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About the author

Neelima Mahajan
Neelima Mahajan

Senior Journalist

Beijing

When I landed in Beijing in 2012, I gave myself six months to either survive China or let it overwhelm me. I hadn’t been here before, yet I jumped at the opportunity to head the management publication of a leading Chinese business school with decidedly global ambitions. I was, after all, intrigued by the question: "What makes Chinese companies tick?"

Settling in wasn't easy with challenges ranging from language and food to biting cold winters and Beijing's infamous smog.

Before I knew it, the six months had become three years. While my decade-long experience in India, with publications like Businessworld, The Times of India and Forbes India, familiarized me with how Indian companies behave and view opportunity, my China stint gave me a completely different worldview. If anything, these three years here have challenged my preconceived notions about the Middle Kingdom.

For instance, the popular perception outside of China is that the state is dominant in the business sector here. I found, much to my surprise, that it is not true. If anything, China’s growth miracle owes its success to private enterprises. And Chinese entrepreneurs go through the same trials and travails as their counterparts elsewhere. So what makes them so successful? How is it that Alibaba’s Jack Ma has built a $251 billion enterprise in just 15 years? How did Pony Ma at Tencent lead his company to such a mammoth scale? I can’t say with certainty that I have fully cracked that question yet, but in my observations so far, a couple of things stand out: thinking big, relentless drive, tenacity , a difference in the way they view and crack opportunities, and loads and loads of spunk.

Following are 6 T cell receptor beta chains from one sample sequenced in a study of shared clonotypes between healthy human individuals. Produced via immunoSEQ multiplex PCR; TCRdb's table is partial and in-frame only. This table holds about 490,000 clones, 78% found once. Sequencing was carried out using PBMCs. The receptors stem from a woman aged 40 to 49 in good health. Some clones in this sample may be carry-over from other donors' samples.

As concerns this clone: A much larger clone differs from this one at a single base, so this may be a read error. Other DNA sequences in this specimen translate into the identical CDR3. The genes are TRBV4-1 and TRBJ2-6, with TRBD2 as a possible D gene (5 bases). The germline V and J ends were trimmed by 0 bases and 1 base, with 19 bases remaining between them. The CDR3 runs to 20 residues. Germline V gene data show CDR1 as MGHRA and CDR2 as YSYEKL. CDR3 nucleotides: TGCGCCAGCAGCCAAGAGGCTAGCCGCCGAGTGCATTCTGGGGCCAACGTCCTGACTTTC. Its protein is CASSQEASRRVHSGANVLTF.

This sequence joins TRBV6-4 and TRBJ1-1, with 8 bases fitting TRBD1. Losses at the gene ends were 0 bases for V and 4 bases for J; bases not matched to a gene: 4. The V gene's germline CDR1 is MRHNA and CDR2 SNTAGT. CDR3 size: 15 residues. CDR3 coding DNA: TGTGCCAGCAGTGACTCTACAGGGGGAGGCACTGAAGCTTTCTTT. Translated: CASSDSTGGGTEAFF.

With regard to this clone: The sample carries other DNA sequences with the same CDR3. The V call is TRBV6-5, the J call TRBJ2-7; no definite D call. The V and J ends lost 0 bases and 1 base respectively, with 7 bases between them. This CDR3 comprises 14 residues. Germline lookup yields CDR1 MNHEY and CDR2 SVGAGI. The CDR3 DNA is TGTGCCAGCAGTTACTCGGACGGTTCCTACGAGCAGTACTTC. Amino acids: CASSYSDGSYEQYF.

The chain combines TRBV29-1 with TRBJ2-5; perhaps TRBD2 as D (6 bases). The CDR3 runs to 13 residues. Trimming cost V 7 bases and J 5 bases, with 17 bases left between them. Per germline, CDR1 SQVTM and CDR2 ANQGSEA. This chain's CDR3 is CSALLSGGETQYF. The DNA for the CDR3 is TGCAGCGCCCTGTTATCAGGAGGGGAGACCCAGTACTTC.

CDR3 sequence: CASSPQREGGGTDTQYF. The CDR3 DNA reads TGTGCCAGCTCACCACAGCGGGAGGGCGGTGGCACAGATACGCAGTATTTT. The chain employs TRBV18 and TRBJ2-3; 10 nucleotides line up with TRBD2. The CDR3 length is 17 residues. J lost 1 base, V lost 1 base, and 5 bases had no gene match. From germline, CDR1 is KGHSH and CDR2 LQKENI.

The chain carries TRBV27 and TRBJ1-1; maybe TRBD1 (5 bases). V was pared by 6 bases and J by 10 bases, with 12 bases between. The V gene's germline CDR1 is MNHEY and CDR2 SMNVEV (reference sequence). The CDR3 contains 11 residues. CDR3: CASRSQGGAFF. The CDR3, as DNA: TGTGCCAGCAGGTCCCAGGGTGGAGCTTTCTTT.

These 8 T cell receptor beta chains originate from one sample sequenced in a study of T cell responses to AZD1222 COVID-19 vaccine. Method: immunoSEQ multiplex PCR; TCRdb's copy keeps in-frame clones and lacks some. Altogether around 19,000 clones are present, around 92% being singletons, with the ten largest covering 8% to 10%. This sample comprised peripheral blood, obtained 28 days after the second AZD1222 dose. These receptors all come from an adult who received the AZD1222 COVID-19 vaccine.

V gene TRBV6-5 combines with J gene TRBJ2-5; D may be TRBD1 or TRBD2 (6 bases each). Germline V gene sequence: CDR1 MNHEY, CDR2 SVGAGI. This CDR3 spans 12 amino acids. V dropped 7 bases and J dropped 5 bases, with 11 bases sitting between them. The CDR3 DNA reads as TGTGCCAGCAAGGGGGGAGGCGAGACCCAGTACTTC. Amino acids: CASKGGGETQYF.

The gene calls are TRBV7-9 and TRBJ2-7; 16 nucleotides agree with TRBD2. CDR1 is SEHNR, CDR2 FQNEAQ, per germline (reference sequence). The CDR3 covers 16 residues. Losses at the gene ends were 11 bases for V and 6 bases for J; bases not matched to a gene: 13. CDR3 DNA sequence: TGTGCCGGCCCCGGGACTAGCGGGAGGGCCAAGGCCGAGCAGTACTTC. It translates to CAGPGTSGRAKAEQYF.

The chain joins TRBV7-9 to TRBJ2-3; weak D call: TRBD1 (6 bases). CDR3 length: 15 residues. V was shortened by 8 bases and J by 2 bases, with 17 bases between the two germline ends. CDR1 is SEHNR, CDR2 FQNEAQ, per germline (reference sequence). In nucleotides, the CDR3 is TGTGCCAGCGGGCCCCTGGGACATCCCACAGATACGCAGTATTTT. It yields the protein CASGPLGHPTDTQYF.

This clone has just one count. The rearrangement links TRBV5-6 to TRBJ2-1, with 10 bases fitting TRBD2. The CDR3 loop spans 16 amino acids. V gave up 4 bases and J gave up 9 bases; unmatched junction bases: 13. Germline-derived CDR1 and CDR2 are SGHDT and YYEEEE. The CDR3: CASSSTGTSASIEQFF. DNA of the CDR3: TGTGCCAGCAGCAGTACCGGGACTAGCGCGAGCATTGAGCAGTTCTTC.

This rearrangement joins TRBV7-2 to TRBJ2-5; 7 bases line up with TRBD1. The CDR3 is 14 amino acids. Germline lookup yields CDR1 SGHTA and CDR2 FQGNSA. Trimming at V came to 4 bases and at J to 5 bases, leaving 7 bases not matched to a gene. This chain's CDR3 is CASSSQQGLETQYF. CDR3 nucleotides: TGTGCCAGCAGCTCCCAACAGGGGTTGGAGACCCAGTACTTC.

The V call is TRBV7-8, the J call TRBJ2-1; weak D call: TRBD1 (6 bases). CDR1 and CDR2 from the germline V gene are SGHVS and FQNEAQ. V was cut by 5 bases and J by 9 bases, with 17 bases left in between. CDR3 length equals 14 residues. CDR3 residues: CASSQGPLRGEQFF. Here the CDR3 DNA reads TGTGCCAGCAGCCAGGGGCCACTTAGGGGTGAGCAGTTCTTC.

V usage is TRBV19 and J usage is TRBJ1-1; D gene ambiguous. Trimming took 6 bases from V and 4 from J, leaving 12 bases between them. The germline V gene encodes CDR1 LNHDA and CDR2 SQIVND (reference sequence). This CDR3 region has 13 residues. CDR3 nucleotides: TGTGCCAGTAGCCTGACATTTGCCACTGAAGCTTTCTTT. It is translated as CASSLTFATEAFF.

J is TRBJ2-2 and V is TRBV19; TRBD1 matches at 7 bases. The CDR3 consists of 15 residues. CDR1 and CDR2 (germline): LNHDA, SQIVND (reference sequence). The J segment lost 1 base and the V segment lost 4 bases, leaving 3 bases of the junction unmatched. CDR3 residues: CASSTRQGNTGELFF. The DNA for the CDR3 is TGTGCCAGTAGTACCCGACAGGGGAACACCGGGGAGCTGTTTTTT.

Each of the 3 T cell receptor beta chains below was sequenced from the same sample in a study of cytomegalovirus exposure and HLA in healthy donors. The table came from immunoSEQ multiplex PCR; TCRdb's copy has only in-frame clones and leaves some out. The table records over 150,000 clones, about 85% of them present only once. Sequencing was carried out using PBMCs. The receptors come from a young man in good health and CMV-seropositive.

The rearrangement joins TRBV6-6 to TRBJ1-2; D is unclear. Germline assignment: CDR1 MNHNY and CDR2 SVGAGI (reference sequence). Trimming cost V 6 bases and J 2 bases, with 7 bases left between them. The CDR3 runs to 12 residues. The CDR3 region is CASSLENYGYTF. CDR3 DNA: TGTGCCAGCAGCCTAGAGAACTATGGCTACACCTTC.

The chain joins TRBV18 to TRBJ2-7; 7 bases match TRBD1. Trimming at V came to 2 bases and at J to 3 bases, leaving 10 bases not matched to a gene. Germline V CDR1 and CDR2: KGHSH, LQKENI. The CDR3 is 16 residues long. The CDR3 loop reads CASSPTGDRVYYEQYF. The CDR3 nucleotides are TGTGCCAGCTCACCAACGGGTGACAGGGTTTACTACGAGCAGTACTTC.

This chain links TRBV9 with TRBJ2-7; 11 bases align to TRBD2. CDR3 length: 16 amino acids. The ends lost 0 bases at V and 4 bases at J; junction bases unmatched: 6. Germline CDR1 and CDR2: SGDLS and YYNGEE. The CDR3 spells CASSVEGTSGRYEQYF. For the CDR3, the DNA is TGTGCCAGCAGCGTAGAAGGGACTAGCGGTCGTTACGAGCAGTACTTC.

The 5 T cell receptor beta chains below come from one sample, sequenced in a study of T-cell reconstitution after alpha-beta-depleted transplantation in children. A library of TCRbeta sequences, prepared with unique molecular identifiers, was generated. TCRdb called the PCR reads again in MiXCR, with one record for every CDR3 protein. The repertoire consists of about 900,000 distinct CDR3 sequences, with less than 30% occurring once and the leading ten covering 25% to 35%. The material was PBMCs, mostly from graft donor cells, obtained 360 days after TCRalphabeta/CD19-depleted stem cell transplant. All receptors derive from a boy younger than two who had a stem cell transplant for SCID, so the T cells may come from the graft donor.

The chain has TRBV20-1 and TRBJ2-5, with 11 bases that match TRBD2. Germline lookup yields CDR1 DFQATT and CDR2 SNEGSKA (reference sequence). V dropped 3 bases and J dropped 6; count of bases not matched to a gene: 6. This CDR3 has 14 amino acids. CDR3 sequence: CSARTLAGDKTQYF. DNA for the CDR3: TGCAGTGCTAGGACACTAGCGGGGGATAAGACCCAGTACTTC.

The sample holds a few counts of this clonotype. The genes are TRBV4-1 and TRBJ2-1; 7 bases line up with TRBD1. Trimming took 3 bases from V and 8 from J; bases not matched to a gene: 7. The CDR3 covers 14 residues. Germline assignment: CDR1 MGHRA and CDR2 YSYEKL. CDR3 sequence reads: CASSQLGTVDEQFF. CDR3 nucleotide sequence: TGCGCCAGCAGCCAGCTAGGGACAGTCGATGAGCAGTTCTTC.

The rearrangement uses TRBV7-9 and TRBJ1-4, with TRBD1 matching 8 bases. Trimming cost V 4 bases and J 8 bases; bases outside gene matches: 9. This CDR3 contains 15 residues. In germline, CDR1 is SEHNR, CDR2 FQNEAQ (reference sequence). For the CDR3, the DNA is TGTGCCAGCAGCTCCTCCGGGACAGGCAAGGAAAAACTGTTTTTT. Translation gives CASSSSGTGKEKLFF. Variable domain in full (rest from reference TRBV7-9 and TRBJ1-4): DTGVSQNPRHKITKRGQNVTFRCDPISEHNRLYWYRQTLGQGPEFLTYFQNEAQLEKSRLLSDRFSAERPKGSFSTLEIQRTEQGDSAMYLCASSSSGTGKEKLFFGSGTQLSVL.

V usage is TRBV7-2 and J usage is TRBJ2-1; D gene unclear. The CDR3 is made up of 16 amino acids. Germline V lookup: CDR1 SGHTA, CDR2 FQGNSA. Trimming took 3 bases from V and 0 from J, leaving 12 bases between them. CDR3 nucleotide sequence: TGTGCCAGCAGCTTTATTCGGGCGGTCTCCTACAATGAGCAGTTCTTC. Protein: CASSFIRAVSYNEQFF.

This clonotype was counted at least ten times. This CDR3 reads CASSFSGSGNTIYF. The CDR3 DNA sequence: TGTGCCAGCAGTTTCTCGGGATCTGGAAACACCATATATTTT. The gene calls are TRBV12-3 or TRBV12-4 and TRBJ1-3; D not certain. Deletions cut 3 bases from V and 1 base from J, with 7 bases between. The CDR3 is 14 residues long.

The other popular notion about China is that Chinese companies are simply clones of their Western counterparts. Once again, it is not entirely true. I have visited both the Google headquarters in Silicon Valley and Baidu’s headquarters in Beijing, and I can say with certainty that Baidu is not a copy of Google.